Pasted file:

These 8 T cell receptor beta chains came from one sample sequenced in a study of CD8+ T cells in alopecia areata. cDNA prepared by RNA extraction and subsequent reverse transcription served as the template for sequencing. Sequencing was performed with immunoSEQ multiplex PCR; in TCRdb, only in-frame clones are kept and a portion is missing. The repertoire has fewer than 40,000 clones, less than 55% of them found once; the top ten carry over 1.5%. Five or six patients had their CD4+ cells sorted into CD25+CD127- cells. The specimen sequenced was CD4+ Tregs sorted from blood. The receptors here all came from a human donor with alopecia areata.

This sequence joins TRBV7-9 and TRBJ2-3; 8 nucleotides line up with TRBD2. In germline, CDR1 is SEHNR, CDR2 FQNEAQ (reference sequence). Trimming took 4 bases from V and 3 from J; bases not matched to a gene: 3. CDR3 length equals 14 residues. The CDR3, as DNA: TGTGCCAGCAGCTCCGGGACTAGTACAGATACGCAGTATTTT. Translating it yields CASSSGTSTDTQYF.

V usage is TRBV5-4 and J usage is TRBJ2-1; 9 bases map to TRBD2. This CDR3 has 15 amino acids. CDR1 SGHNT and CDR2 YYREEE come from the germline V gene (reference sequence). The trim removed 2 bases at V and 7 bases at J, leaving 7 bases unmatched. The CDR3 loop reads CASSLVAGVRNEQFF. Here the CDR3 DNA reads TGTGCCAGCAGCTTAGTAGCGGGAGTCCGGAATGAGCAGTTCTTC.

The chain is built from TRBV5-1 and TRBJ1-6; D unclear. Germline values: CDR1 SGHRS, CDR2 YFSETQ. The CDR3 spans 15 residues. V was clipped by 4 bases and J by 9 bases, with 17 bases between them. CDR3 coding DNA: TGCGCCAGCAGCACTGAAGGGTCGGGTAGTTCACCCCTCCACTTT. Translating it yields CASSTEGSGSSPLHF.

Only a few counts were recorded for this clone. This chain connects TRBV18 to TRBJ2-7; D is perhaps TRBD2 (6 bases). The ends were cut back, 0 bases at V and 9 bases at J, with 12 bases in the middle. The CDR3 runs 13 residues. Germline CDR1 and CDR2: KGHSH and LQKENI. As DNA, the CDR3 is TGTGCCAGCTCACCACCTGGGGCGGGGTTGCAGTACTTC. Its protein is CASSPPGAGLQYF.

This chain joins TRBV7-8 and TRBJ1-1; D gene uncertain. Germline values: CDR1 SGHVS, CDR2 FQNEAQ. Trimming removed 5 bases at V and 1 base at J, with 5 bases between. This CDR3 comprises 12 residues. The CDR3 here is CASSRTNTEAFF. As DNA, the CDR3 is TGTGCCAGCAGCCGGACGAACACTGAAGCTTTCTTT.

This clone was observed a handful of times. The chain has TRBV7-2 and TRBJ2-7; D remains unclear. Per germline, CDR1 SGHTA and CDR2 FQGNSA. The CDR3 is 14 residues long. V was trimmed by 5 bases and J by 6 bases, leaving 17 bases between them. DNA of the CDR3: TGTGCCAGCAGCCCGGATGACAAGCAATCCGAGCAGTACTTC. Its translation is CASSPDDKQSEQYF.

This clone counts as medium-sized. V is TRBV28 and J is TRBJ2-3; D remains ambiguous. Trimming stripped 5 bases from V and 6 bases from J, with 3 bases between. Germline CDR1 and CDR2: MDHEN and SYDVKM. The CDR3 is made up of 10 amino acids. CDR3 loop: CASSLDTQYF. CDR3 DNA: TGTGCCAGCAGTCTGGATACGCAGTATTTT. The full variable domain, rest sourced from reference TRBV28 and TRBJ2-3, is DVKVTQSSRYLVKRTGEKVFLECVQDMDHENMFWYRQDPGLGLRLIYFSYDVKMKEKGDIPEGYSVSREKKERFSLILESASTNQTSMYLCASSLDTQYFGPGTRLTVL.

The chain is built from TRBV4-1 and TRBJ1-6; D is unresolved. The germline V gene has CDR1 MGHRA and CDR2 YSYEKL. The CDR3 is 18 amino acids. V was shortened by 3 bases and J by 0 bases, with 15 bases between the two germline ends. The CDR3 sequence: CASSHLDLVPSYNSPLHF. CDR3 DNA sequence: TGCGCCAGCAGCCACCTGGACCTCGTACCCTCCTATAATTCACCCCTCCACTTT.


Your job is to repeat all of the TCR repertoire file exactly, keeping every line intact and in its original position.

These 8 T cell receptor beta chains came from one sample sequenced in a study of CD8+ T cells in alopecia areata. cDNA prepared by RNA extraction and subsequent reverse transcription served as the template for sequencing. Sequencing was performed with immunoSEQ multiplex PCR; in TCRdb, only in-frame clones are kept and a portion is missing. The repertoire has fewer than 40,000 clones, less than 55% of them found once; the top ten carry over 1.5%. Five or six patients had their CD4+ cells sorted into CD25+CD127- cells. The specimen sequenced was CD4+ Tregs sorted from blood. The receptors here all came from a human donor with alopecia areata.

This sequence joins TRBV7-9 and TRBJ2-3; 8 nucleotides line up with TRBD2. In germline, CDR1 is SEHNR, CDR2 FQNEAQ (reference sequence). Trimming took 4 bases from V and 3 from J; bases not matched to a gene: 3. CDR3 length equals 14 residues. The CDR3, as DNA: TGTGCCAGCAGCTCCGGGACTAGTACAGATACGCAGTATTTT. Translating it yields CASSSGTSTDTQYF.

V usage is TRBV5-4 and J usage is TRBJ2-1; 9 bases map to TRBD2. This CDR3 has 15 amino acids. CDR1 SGHNT and CDR2 YYREEE come from the germline V gene (reference sequence). The trim removed 2 bases at V and 7 bases at J, leaving 7 bases unmatched. The CDR3 loop reads CASSLVAGVRNEQFF. Here the CDR3 DNA reads TGTGCCAGCAGCTTAGTAGCGGGAGTCCGGAATGAGCAGTTCTTC.

The chain is built from TRBV5-1 and TRBJ1-6; D unclear. Germline values: CDR1 SGHRS, CDR2 YFSETQ. The CDR3 spans 15 residues. V was clipped by 4 bases and J by 9 bases, with 17 bases between them. CDR3 coding DNA: TGCGCCAGCAGCACTGAAGGGTCGGGTAGTTCACCCCTCCACTTT. Translating it yields CASSTEGSGSSPLHF.

Only a few counts were recorded for this clone. This chain connects TRBV18 to TRBJ2-7; D is perhaps TRBD2 (6 bases). The ends were cut back, 0 bases at V and 9 bases at J, with 12 bases in the middle. The CDR3 runs 13 residues. Germline CDR1 and CDR2: KGHSH and LQKENI. As DNA, the CDR3 is TGTGCCAGCTCACCACCTGGGGCGGGGTTGCAGTACTTC. Its protein is CASSPPGAGLQYF.

This chain joins TRBV7-8 and TRBJ1-1; D gene uncertain. Germline values: CDR1 SGHVS, CDR2 FQNEAQ. Trimming removed 5 bases at V and 1 base at J, with 5 bases between. This CDR3 comprises 12 residues. The CDR3 here is CASSRTNTEAFF. As DNA, the CDR3 is TGTGCCAGCAGCCGGACGAACACTGAAGCTTTCTTT.

This clone was observed a handful of times. The chain has TRBV7-2 and TRBJ2-7; D remains unclear. Per germline, CDR1 SGHTA and CDR2 FQGNSA. The CDR3 is 14 residues long. V was trimmed by 5 bases and J by 6 bases, leaving 17 bases between them. DNA of the CDR3: TGTGCCAGCAGCCCGGATGACAAGCAATCCGAGCAGTACTTC. Its translation is CASSPDDKQSEQYF.

This clone counts as medium-sized. V is TRBV28 and J is TRBJ2-3; D remains ambiguous. Trimming stripped 5 bases from V and 6 bases from J, with 3 bases between. Germline CDR1 and CDR2: MDHEN and SYDVKM. The CDR3 is made up of 10 amino acids. CDR3 loop: CASSLDTQYF. CDR3 DNA: TGTGCCAGCAGTCTGGATACGCAGTATTTT. The full variable domain, rest sourced from reference TRBV28 and TRBJ2-3, is DVKVTQSSRYLVKRTGEKVFLECVQDMDHENMFWYRQDPGLGLRLIYFSYDVKMKEKGDIPEGYSVSREKKERFSLILESASTNQTSMYLCASSLDTQYFGPGTRLTVL.

The chain is built from TRBV4-1 and TRBJ1-6; D is unresolved. The germline V gene has CDR1 MGHRA and CDR2 YSYEKL. The CDR3 is 18 amino acids. V was shortened by 3 bases and J by 0 bases, with 15 bases between the two germline ends. The CDR3 sequence: CASSHLDLVPSYNSPLHF. CDR3 DNA sequence: TGCGCCAGCAGCCACCTGGACCTCGTACCCTCCTATAATTCACCCCTCCACTTT.